The biggest mistake you can make when introducing something new, is to keep the process exactly the same. About ten years ago my bank decided to put all the forms that customers needed online. At first it seemed really great until I discovered you could fill out the form online and than you had to print it and send it by mail (the old fashioned non digital edition) to the nearest office.
This is a typical example of a company moving an existing process to another platform. It is also a very typical mistake: doing the process that always worked in exact the same way on a new platform (just with minor changes so the new platform would fit in). What this bank forgot, was that putting the forms online wasn’t helpful at all, even worse: I have had to do more work than I used to to send this simple form to my bank since they introduced the extra step of printing.
This might be just an example of a bank with a few forms, however I often see the same thing happening when collaboration software is introduced. For example a Wiki is implemented to speed up to collaboration on documents and to reduce the e-mail overload. However instead of less e-mail, people get more e-mail (since they subscribed to updates of each page) and instead of speeding up the collaboration it is slowed down due to the fact they treat the Wiki as a word document and create a new Wiki page for each new version of a document.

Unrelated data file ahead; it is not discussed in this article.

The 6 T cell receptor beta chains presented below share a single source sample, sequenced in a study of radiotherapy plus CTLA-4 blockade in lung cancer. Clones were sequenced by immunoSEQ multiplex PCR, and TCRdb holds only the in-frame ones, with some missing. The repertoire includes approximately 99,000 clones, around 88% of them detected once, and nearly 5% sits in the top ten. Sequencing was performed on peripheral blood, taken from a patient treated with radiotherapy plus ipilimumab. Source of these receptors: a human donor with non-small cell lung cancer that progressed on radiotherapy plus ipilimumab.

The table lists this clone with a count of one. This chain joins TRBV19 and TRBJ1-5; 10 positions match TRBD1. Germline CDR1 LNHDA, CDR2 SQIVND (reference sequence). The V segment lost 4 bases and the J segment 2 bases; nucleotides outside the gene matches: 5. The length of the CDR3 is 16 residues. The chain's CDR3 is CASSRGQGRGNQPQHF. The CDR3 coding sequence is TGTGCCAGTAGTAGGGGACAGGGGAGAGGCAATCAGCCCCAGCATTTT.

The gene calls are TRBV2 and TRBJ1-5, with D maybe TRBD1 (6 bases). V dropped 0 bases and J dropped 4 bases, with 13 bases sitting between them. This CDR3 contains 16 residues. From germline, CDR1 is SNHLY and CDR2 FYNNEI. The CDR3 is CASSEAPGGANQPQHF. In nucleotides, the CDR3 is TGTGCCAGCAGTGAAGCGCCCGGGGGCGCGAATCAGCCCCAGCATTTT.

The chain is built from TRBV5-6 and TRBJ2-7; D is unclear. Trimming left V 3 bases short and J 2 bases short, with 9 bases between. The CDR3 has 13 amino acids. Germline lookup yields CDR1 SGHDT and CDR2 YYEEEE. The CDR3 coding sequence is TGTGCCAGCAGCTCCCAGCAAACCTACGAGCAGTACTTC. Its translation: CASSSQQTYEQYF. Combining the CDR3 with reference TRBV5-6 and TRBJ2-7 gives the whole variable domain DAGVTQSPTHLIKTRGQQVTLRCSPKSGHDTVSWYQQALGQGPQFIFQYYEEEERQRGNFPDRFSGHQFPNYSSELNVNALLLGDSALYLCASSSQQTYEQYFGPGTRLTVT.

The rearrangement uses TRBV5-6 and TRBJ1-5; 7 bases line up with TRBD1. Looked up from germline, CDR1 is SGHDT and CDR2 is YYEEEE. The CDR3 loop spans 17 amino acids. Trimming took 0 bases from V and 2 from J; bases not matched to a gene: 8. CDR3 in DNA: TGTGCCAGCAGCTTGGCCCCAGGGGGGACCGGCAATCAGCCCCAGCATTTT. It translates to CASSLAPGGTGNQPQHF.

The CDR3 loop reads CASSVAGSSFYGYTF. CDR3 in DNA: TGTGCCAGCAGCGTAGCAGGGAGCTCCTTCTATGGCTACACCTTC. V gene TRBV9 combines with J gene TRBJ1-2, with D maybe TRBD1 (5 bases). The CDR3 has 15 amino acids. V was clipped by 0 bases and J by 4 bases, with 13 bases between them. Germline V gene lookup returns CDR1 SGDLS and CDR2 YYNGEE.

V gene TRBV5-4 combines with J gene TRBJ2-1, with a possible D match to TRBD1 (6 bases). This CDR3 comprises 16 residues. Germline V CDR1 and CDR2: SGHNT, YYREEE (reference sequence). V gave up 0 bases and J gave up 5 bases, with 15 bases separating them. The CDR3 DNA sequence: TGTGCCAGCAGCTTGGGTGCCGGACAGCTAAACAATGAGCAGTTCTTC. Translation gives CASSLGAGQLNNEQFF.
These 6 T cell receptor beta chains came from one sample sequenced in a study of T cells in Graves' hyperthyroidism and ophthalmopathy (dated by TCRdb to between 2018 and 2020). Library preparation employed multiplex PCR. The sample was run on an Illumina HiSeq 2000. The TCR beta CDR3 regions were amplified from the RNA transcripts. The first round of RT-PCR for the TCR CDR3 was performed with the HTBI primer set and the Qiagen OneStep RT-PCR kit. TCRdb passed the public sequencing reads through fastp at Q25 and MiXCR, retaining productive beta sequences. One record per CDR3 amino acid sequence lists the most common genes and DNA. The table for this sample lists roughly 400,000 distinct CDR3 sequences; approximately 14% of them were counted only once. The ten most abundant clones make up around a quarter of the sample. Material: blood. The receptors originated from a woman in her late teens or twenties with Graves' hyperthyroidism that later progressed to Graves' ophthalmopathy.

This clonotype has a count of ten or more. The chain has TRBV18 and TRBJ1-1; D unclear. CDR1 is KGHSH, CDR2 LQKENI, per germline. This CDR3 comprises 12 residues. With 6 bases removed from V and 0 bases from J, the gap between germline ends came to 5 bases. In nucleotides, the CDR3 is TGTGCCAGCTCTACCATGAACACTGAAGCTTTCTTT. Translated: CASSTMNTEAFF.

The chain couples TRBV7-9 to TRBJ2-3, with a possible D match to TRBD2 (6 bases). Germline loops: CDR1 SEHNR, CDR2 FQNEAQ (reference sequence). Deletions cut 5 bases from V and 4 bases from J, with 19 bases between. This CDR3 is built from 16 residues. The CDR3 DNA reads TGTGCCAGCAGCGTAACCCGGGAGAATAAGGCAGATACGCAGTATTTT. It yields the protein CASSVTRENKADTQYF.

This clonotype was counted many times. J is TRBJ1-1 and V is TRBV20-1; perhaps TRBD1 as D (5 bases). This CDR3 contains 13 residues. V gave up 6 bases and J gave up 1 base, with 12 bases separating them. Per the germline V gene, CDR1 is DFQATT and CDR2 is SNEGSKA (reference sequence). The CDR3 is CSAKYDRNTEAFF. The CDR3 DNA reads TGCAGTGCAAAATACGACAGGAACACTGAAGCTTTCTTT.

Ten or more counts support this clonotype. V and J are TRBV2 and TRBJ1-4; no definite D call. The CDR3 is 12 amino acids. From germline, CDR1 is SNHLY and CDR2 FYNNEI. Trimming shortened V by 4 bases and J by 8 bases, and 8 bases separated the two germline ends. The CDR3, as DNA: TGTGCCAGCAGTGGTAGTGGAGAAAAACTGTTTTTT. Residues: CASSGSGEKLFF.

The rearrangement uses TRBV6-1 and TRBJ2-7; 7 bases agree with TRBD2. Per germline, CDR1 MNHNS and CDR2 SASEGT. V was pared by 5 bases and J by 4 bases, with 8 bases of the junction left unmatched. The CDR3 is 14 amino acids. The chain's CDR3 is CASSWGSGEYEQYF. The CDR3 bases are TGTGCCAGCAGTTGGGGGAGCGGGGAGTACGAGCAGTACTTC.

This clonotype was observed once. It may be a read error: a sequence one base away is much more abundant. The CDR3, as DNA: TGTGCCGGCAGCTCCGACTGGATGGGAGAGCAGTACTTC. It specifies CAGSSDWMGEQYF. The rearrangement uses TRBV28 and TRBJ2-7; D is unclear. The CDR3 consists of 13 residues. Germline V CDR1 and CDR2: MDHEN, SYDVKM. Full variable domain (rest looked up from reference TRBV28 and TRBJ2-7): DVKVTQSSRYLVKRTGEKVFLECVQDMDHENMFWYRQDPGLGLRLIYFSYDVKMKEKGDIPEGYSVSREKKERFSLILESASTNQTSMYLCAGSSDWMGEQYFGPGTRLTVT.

It might be obvious, however if you introduce something new such as collaboration software, you have to adjust your processes. First of all, everything that is in the standard process will be adopted and secondly software is supportive for processes, software alone doesn’t make a real improvement. When you introduce something like a Wiki because you think it will increase productivity, take your team and rethink the process in which the Wiki will be used.
And more important: make sure the new thing is easier and better than the old thing: people have a hard time in adapting themselves, however when there is an advantage for adapting, it happens a lot quicker.
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